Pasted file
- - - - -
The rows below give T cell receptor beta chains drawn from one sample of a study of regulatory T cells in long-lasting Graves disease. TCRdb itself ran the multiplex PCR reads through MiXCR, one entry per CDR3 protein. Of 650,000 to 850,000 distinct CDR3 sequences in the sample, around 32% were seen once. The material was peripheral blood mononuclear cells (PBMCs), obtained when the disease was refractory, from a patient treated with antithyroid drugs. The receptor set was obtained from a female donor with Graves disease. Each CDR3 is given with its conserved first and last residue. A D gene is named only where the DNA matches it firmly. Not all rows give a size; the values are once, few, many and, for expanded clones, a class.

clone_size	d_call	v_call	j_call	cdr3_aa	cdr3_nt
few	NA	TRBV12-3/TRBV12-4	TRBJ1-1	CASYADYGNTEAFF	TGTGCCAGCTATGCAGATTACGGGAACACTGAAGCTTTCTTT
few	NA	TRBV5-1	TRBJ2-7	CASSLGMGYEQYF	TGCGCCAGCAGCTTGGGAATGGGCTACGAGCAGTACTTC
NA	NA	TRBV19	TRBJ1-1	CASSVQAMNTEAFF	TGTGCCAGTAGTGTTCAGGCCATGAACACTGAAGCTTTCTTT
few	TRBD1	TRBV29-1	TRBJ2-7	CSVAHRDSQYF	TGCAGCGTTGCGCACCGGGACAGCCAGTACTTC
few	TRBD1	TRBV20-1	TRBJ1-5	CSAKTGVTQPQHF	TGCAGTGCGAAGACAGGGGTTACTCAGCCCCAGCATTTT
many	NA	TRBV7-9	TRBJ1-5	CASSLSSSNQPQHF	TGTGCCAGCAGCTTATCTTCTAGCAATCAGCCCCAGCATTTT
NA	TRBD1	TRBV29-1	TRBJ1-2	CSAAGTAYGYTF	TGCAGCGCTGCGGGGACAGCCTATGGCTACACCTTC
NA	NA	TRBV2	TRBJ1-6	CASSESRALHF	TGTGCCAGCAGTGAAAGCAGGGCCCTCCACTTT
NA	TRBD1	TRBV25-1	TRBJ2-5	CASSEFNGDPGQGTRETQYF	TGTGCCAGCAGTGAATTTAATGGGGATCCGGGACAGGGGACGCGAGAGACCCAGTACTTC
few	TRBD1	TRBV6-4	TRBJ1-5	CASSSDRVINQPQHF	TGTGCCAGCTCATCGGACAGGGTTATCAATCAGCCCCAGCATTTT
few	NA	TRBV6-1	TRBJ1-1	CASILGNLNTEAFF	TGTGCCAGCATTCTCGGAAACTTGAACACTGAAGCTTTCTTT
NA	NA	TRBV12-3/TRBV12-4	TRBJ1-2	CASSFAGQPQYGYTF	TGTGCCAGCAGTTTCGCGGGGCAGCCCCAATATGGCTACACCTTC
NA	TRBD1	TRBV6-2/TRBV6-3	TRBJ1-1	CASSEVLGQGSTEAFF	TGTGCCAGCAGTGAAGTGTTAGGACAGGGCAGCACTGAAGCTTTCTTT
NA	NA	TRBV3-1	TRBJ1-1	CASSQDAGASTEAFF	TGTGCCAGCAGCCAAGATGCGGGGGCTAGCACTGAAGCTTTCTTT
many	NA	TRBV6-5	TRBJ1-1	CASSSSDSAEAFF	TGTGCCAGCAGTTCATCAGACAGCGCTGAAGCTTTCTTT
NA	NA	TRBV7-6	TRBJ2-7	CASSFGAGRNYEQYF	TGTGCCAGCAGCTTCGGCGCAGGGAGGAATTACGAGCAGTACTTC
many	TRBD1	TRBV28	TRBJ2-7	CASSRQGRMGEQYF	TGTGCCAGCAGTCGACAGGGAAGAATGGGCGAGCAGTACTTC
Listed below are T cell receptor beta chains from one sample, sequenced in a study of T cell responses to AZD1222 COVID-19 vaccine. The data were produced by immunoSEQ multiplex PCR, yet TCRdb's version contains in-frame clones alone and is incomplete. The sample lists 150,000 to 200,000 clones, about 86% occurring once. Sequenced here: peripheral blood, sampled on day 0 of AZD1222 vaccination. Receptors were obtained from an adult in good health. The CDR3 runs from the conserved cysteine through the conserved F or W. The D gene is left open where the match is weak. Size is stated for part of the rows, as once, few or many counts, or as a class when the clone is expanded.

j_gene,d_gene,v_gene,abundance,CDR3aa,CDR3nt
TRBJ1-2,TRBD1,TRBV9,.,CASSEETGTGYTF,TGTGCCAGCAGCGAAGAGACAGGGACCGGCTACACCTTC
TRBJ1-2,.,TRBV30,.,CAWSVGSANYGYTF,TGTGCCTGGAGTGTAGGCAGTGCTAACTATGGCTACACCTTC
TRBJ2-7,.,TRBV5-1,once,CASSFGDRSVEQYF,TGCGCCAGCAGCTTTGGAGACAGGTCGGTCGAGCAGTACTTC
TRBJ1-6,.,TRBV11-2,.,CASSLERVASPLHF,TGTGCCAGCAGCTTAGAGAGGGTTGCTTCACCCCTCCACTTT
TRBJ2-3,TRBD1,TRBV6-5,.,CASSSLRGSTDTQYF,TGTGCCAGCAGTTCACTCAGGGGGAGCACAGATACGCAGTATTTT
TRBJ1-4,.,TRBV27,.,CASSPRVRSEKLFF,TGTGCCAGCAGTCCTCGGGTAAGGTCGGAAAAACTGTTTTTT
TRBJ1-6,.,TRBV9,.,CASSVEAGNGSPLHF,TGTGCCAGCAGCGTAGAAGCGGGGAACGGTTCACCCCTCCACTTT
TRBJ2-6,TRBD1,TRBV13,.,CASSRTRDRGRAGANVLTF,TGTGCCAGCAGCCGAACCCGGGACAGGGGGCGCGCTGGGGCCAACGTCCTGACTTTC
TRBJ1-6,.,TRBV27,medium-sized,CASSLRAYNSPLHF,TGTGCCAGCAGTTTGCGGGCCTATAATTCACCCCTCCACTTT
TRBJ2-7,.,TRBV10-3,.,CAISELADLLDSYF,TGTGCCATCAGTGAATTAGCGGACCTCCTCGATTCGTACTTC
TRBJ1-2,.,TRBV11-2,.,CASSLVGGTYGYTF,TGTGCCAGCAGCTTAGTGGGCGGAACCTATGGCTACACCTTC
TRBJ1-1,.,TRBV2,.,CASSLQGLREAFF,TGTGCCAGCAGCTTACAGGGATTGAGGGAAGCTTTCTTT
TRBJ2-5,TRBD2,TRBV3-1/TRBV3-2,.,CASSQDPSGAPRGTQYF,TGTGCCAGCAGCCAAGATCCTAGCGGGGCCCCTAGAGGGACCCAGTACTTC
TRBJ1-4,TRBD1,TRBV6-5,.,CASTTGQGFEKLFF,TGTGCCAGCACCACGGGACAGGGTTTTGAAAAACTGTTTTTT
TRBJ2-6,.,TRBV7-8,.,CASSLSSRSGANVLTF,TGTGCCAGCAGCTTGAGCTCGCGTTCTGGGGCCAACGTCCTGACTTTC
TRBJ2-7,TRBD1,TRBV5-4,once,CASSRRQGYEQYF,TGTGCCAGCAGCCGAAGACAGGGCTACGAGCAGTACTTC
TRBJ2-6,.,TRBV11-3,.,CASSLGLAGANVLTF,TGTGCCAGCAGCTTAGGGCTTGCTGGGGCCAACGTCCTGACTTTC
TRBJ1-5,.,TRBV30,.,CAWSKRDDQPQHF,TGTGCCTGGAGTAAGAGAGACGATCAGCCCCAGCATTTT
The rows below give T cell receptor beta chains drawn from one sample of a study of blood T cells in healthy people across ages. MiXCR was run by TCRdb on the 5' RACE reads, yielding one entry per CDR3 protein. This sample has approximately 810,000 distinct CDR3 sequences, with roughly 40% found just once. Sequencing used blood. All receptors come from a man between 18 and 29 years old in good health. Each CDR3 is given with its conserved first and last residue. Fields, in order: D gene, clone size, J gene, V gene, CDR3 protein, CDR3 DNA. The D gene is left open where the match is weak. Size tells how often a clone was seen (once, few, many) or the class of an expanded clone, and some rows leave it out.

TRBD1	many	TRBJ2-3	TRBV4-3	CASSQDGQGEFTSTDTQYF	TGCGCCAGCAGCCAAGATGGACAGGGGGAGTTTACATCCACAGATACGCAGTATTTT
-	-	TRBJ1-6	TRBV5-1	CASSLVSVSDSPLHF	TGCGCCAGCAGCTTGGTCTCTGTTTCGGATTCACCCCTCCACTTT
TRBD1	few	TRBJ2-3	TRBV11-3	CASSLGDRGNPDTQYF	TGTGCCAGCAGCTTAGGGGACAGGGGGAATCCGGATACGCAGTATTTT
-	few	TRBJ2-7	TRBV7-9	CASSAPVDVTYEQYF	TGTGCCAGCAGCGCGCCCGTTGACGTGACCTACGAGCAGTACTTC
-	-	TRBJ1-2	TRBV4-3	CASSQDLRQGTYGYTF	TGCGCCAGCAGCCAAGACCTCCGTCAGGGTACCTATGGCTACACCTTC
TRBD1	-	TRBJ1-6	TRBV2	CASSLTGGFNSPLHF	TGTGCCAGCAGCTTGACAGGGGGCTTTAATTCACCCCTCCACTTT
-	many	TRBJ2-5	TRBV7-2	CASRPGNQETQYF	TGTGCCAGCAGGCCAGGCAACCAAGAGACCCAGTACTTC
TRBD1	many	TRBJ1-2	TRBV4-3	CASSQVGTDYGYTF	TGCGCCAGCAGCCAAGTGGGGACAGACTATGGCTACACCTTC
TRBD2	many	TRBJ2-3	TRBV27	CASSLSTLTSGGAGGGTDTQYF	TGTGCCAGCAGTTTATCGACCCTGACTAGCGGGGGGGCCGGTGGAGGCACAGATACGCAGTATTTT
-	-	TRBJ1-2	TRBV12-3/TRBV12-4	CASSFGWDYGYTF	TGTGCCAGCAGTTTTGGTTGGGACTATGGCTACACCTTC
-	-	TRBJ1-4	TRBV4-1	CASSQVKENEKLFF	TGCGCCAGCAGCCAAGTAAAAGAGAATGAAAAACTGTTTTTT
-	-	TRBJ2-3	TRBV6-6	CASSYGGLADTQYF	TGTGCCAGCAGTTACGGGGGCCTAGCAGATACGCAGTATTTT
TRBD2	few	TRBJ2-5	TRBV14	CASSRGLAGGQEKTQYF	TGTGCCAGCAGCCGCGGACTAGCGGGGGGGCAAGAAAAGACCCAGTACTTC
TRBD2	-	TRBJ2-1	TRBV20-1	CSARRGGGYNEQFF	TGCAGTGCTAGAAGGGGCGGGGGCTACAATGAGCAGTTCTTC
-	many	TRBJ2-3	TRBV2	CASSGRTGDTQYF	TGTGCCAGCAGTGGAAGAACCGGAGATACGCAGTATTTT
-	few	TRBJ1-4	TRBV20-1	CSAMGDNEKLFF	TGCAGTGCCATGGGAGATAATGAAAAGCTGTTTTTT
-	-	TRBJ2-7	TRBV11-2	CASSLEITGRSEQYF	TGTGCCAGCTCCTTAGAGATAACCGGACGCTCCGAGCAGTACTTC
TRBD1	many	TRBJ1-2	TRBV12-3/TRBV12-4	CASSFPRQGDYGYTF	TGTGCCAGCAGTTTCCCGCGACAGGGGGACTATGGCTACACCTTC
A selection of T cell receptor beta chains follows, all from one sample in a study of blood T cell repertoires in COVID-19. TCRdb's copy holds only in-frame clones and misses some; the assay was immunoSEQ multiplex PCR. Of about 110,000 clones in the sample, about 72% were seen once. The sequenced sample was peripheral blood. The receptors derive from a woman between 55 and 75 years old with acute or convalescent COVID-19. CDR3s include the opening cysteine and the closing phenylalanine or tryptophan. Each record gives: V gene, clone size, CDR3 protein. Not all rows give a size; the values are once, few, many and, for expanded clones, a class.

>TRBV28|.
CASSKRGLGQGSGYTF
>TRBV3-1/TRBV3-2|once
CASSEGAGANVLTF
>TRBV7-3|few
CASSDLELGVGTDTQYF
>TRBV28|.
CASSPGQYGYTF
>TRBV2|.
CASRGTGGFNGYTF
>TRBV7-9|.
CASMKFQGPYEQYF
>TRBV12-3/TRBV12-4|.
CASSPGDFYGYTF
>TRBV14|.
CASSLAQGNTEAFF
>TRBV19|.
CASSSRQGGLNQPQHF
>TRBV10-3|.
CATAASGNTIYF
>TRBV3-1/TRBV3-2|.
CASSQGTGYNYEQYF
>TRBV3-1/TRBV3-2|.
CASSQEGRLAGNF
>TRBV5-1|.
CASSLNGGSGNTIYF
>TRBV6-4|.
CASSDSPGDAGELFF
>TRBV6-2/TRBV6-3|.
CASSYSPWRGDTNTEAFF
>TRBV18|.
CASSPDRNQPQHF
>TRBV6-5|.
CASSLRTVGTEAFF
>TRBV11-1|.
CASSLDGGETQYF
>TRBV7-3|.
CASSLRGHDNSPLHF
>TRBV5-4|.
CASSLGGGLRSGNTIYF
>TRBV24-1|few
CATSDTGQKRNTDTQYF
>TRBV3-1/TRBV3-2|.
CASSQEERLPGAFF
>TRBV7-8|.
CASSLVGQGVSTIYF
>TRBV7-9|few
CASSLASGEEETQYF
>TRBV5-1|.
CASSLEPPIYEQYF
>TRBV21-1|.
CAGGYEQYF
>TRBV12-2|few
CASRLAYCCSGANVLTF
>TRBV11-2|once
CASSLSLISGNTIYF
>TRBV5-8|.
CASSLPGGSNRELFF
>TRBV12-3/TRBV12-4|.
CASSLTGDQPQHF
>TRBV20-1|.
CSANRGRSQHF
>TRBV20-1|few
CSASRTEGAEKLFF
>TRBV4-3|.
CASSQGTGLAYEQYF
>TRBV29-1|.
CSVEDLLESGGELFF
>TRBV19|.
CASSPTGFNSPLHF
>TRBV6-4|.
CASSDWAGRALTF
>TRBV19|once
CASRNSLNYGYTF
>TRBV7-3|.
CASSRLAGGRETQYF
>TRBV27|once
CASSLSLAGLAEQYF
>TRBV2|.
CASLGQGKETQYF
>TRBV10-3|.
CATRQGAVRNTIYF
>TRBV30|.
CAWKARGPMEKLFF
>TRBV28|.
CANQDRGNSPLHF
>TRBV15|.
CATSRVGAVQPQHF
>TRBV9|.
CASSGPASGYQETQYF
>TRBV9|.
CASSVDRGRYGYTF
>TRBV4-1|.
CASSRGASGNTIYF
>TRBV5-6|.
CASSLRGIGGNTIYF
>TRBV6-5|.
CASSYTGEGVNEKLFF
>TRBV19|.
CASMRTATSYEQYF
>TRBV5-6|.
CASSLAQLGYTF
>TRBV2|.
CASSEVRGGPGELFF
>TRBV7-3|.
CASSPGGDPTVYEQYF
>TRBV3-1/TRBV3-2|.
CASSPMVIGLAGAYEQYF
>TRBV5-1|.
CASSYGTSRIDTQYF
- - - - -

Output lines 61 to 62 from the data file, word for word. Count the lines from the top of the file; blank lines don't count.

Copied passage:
CASSKRGLGQGSGYTF
>TRBV3-1/TRBV3-2|once